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Re: those irregular prepositions

From:Mark Reed <markjreed@...>
Date:Friday, June 23, 2006, 13:18
Actually, weighing flour is not at all quaint.  It's the more accurate
method and preferred by professional chefs.

On 6/23/06, R A Brown <ray@...> wrote:
> Gary Shannon wrote: > [snip] > > > > Ah, those Brits are an odd bunch, eh? It's obvious to > > any mathemetician that "half ten" is five. I suppose > > their cake recipes call for "a half and a cup of > > flour". > > Nah! We don't measure flour in cups (they ain't all the same size!) - > Brit recipes have traditionally measured flour in pounds and ounces; in > more recent years books also include weight in kilos (for big cakes!) > and grammes. > > I know it's very quaint actually weighing flour, but there it is :) > > Nor do we say *"a half and a pound of flour" - 'tis "a pound and a half > of..." or "one and a half pounds of..." > > In the good ol' days of predecimalized money, 1.5 denarii were "a penny > ha'penny" or "three ha'pence" ;) > > -- > Ray > ================================== > > > ================================== > "A mind which thinks at its own expense will always > interfere with language." J.G. Hamann, 1760 >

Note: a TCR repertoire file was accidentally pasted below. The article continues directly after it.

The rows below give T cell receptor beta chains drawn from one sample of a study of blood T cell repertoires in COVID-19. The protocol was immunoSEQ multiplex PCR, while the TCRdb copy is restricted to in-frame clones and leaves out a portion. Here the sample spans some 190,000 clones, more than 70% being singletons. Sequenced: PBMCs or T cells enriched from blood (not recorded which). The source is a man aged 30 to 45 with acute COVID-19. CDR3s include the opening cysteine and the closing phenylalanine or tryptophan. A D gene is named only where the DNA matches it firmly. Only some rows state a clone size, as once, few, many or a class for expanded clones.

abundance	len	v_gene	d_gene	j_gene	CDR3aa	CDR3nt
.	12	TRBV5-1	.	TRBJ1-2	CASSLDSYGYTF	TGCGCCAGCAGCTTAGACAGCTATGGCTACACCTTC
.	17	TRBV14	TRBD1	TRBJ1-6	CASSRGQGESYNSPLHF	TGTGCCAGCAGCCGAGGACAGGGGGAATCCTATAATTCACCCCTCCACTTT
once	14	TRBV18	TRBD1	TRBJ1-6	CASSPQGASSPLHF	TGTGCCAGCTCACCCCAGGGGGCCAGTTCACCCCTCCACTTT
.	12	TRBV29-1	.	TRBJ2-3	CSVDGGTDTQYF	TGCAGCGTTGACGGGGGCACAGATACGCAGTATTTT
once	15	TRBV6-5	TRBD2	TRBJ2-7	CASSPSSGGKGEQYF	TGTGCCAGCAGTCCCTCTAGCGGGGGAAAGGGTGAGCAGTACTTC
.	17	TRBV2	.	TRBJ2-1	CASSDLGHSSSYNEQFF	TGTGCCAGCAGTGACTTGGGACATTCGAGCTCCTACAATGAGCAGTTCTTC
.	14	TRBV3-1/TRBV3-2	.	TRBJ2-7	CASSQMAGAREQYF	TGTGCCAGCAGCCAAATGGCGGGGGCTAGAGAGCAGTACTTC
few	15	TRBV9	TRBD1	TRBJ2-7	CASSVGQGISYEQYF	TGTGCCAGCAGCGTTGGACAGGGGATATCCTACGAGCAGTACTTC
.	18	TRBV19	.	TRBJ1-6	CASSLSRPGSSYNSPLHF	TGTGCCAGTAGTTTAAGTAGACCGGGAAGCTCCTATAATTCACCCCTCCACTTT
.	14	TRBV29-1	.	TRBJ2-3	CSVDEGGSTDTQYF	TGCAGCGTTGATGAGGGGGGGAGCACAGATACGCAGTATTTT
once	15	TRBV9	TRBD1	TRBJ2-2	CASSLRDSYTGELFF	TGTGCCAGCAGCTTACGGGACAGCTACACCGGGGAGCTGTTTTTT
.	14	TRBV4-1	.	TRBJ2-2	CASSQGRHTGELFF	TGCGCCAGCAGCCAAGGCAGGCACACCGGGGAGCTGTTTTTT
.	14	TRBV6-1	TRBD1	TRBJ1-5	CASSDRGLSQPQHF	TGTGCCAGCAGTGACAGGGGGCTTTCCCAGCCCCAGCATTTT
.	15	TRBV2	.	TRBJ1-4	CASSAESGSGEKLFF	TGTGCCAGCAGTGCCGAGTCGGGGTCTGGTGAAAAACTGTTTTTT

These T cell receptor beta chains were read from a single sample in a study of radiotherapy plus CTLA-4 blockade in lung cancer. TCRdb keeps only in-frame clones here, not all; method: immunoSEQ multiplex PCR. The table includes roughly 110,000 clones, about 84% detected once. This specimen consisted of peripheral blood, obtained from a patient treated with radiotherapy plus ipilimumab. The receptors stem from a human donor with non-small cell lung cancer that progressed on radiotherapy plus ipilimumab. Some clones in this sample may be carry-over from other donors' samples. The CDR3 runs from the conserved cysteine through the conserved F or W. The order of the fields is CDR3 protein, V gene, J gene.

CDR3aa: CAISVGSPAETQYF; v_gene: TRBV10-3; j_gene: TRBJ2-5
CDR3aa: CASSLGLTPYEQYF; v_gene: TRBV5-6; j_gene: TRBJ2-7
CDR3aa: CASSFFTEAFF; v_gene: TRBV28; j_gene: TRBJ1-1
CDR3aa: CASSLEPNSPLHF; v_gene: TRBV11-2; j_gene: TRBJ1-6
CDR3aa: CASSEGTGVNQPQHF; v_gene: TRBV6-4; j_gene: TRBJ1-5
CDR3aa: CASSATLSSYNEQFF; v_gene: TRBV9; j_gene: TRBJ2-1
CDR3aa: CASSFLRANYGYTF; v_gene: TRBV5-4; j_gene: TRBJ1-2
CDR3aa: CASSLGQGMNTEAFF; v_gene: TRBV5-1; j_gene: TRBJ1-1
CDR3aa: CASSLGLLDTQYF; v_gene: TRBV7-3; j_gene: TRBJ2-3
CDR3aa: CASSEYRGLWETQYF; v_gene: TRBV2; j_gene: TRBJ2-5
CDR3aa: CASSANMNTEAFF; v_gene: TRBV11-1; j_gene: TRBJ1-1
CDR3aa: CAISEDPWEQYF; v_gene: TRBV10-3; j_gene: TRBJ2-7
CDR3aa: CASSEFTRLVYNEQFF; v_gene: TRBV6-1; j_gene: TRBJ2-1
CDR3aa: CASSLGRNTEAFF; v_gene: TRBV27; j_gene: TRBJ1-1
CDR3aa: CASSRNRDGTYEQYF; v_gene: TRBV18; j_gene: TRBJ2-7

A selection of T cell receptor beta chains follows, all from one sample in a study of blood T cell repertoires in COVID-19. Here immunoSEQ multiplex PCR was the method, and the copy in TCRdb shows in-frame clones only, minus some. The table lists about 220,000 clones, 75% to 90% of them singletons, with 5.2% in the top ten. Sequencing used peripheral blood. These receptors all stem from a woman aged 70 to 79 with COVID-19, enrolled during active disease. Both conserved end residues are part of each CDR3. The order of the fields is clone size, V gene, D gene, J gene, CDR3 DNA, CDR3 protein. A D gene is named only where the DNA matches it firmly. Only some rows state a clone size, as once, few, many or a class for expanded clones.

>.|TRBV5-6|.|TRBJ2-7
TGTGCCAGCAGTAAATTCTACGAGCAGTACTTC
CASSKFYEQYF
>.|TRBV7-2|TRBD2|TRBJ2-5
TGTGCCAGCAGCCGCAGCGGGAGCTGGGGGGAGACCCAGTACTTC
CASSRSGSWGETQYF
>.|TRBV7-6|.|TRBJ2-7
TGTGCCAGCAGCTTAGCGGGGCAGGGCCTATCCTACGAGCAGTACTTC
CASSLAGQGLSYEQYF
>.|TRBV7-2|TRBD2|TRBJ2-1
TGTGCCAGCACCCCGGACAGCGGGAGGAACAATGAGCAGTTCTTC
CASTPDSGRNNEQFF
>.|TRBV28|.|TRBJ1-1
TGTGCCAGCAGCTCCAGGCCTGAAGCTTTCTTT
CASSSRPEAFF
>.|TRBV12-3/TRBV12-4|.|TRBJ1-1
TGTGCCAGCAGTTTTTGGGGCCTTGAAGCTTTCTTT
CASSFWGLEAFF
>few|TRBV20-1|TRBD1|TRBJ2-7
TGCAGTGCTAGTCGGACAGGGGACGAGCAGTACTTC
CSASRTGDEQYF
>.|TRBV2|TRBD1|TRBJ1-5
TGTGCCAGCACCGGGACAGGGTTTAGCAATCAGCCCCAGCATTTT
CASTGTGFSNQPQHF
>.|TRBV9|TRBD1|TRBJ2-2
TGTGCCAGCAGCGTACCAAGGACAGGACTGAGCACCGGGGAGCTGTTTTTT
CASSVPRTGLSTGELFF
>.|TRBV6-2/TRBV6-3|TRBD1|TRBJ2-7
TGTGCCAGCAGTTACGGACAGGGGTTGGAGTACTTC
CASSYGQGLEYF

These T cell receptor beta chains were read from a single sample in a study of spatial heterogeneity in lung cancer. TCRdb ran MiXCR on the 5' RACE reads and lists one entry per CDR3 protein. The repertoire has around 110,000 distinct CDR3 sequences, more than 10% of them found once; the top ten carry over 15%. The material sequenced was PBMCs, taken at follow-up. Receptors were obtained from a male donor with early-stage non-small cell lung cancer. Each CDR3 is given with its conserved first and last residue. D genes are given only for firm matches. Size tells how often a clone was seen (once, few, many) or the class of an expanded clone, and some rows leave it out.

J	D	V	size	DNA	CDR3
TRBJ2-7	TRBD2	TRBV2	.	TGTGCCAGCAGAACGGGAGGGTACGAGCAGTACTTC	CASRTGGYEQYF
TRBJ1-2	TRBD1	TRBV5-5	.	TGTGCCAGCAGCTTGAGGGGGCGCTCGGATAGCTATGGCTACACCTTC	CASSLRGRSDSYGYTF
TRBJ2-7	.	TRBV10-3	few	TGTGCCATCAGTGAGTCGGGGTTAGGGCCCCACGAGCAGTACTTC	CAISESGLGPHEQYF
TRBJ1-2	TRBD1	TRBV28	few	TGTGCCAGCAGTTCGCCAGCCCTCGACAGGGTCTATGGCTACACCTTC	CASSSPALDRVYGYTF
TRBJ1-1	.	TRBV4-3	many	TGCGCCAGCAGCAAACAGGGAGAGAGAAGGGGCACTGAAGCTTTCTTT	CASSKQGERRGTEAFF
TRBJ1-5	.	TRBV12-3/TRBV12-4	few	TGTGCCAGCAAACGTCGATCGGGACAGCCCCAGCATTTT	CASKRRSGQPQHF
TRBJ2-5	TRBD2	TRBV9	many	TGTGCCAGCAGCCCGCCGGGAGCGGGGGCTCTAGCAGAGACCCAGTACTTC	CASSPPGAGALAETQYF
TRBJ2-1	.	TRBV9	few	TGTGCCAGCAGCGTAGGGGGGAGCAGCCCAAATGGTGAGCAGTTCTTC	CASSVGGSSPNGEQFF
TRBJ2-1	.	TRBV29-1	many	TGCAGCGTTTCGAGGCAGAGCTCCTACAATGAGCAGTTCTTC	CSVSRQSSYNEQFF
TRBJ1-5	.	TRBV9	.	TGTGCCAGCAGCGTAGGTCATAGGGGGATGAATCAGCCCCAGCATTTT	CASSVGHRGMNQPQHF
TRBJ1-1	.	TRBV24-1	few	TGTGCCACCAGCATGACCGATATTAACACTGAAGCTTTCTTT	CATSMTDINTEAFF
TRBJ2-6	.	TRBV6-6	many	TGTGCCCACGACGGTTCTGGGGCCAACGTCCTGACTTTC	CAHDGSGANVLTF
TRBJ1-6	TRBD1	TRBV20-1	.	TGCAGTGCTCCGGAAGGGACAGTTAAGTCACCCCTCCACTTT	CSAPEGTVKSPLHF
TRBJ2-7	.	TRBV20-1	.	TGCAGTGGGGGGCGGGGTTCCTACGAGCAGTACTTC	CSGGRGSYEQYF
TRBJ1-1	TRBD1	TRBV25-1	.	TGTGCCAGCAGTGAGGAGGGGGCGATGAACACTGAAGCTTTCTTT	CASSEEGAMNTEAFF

-- Mark J. Reed <markjreed@...>


R A Brown <ray@...>we quaint Brits (was: those irregular prepositions)